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Enjoy this classic work today. These selected paragraphs distill the contents and give you a quick look inside The Exiles of Florida; - or, The crimes committed by our government against the; - Maroons, who fled from South Carolina and other slave; - states, seeking protection under Spanish laws.:
Look inside the book:
Settlement of Florida—Boundaries of Carolina—Enslaving Indians—They flee from their Masters—Africans follow the example—Spanish policy in regard to Fugitive Slaves—Carolina demands the surrender of Exiles—Florida refuses—Colony of Georgia established—Its object—Exiles called Seminoles—Slavery Introduced Into Georgia—Seminole Indians separate from Creeks—Slaves escape from Georgia—Report of Committee of Safety—Report of General Lee—Treaty of Augusta—Treaty of Galphinton—Singular conduct of Georgia—War between Creeks and Georgia—Resolution of Congress—Treaty of Shoulderbone—Hostilities continue—Georgia calls on United States for assistance—Commissioners sent to negotiate Treaty—Failure—Col.
...Madison’s election—His character—Desire of people of Georgia to enslave Exiles—They demand annexation of Florida—Congress passes a law for taking possession of that Territory—General Mathews appointed Commissioner—Declares insurrection—Takes possession of Amelia Island—Spanish Government demands explanation—The President disavows acts of Mathews—Governor Mitchell succeeds Mathews—Georgia raises an Army—Florida Invaded—Troops surrounded by savage foes—Their danger—Their retreat—Stealing Slaves—Lower Creeks join Seminoles—Georgia demands their surrender—Chiefs refuse—Georgia complains—President refuses to Interfere—Another Invasion of Florida—Towns burned; Cattle stolen—Troops withdrawn from Amelia Island—Public attention directed toward our Northern frontier—Lord Cockrane enters Chesapeake Bay—Issues Proclamation to Slaves—Dismay of Slaveholders—Slaves go on board British ships—Several vessels enter Appalachicola Bay—Col.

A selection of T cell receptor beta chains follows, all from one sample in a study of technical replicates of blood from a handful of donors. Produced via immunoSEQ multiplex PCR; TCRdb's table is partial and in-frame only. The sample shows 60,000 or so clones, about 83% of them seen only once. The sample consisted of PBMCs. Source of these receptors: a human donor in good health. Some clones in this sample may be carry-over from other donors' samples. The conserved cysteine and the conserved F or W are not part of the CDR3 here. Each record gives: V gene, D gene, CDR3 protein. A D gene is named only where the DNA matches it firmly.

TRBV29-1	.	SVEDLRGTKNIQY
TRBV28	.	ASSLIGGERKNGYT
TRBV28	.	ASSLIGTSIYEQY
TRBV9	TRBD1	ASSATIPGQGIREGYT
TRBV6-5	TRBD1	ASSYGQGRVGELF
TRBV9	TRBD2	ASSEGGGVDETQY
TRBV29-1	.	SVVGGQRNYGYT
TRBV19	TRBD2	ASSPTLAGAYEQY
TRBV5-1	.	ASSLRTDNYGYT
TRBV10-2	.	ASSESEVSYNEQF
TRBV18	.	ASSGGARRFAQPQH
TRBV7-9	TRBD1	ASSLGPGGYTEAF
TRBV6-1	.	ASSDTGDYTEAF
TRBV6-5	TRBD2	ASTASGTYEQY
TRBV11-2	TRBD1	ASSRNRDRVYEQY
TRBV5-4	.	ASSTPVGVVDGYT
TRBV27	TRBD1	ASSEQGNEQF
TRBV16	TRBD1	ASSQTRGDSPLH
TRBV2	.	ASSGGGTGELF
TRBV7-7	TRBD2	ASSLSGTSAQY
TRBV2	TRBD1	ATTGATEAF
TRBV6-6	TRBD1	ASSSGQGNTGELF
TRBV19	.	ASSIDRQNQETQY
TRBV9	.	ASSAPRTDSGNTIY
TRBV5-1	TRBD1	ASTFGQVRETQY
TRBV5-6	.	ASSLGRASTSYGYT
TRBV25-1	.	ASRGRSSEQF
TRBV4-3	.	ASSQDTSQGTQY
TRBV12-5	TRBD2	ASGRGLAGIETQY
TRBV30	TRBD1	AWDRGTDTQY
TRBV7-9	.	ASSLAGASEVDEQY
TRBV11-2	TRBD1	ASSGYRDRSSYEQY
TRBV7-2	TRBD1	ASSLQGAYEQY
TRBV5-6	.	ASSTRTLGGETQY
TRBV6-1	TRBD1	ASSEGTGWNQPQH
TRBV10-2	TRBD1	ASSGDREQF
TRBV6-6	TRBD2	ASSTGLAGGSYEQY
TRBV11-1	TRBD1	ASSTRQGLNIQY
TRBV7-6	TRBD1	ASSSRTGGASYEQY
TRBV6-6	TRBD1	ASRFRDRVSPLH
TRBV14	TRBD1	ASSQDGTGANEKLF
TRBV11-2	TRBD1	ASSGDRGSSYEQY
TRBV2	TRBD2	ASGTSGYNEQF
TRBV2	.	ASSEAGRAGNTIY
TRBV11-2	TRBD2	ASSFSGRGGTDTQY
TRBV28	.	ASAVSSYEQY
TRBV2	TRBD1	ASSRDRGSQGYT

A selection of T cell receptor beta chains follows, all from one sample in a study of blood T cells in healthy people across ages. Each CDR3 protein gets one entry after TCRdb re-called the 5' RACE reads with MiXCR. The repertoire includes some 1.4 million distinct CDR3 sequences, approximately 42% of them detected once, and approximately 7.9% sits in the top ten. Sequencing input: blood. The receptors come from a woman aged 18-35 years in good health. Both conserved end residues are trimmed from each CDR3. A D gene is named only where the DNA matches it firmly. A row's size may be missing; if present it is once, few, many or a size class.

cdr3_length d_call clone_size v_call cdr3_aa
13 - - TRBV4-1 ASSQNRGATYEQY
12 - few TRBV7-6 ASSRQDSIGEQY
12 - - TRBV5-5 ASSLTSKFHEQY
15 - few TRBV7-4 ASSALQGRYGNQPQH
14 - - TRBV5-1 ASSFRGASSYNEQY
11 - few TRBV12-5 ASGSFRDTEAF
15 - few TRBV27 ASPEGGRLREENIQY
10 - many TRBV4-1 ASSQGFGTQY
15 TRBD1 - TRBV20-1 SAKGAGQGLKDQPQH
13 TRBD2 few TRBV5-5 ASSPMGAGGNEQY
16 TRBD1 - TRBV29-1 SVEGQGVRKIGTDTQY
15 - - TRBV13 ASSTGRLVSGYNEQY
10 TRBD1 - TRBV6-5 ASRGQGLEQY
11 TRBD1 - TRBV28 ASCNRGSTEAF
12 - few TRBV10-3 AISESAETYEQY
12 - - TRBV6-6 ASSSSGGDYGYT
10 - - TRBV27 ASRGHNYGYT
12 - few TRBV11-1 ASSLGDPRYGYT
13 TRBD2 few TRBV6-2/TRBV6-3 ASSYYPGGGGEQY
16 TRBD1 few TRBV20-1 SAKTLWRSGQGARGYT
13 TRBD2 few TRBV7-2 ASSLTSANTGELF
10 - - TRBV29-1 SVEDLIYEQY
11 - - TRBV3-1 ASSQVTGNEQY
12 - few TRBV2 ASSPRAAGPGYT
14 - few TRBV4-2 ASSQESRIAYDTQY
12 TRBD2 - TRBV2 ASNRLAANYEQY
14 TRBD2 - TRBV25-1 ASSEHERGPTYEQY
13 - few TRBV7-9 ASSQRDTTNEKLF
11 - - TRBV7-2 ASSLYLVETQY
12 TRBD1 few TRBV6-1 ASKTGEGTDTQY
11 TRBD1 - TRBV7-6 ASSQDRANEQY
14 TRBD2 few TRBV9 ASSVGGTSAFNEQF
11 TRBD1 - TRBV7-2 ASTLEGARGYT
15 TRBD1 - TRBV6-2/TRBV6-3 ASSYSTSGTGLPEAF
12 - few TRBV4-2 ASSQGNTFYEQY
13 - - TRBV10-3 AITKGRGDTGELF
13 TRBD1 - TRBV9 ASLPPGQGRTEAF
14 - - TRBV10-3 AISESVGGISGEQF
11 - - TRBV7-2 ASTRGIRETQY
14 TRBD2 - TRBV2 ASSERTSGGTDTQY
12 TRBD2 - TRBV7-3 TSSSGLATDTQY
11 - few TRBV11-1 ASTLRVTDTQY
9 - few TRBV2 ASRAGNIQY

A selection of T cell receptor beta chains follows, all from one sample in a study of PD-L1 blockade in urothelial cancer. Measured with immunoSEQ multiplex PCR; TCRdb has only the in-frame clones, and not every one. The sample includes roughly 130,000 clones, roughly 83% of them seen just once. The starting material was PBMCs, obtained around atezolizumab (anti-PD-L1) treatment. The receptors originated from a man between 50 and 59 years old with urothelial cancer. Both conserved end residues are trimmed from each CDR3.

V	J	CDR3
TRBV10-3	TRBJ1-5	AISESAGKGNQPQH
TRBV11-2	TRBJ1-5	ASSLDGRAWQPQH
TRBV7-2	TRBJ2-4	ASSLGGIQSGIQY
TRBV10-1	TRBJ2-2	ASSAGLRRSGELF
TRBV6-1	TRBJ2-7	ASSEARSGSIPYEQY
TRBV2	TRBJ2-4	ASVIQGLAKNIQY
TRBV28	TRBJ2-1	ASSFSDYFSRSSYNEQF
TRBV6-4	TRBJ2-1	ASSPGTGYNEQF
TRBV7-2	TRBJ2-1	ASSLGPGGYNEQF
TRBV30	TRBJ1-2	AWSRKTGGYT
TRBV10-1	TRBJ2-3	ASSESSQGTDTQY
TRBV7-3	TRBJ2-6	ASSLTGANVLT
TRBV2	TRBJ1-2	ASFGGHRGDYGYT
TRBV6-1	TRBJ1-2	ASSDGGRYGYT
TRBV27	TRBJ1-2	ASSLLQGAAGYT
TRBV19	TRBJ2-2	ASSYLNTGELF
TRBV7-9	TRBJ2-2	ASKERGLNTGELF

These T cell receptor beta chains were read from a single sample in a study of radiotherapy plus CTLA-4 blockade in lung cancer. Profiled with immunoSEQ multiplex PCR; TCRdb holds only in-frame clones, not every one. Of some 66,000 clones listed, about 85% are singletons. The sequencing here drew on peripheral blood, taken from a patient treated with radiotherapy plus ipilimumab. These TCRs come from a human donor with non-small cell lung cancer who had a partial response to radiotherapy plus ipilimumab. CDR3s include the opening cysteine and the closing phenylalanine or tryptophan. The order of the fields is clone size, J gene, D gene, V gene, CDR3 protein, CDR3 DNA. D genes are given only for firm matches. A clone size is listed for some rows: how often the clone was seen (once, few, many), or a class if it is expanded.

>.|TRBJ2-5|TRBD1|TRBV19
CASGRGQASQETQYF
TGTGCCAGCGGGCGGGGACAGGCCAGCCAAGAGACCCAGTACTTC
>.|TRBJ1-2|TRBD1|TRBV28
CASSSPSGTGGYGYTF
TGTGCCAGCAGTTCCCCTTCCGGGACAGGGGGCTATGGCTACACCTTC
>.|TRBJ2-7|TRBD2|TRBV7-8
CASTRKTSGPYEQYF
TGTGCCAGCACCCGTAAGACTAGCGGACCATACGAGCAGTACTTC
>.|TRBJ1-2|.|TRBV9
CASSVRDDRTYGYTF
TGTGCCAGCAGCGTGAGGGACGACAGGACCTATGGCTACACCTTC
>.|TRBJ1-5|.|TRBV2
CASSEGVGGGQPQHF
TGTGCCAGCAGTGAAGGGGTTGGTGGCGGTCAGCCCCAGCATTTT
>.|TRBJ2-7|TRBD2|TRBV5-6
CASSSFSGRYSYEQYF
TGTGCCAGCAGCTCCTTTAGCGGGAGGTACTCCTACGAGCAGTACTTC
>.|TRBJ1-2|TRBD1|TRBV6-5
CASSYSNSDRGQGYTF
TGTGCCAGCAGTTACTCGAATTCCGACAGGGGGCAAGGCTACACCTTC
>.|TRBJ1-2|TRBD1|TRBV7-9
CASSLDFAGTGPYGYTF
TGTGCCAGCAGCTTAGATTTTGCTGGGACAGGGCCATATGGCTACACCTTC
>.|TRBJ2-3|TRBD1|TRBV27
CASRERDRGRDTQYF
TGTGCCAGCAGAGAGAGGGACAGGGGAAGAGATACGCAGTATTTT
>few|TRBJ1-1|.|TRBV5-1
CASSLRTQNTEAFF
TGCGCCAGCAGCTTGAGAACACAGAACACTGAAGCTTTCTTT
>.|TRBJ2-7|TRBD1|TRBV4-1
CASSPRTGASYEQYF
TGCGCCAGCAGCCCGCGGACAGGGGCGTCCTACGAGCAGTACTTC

About Joshua R. Giddings, the Author:
2 From December 1838 until March 1859 he was a member of the United States House of Representatives, representing first Ohio's 16th district until 1843 and then Ohio's 20th district until 1859.
...For that reason, he contended that slavery in the District of Columbia and in the Territories was unlawful and should be abolished; that the coastwise slave trade in vessels flying the national flag, like the international slave trade, should be rigidly suppressed; and that Congress had no power to pass any act that in any way could be construed as a recognition of slavery as a national institution.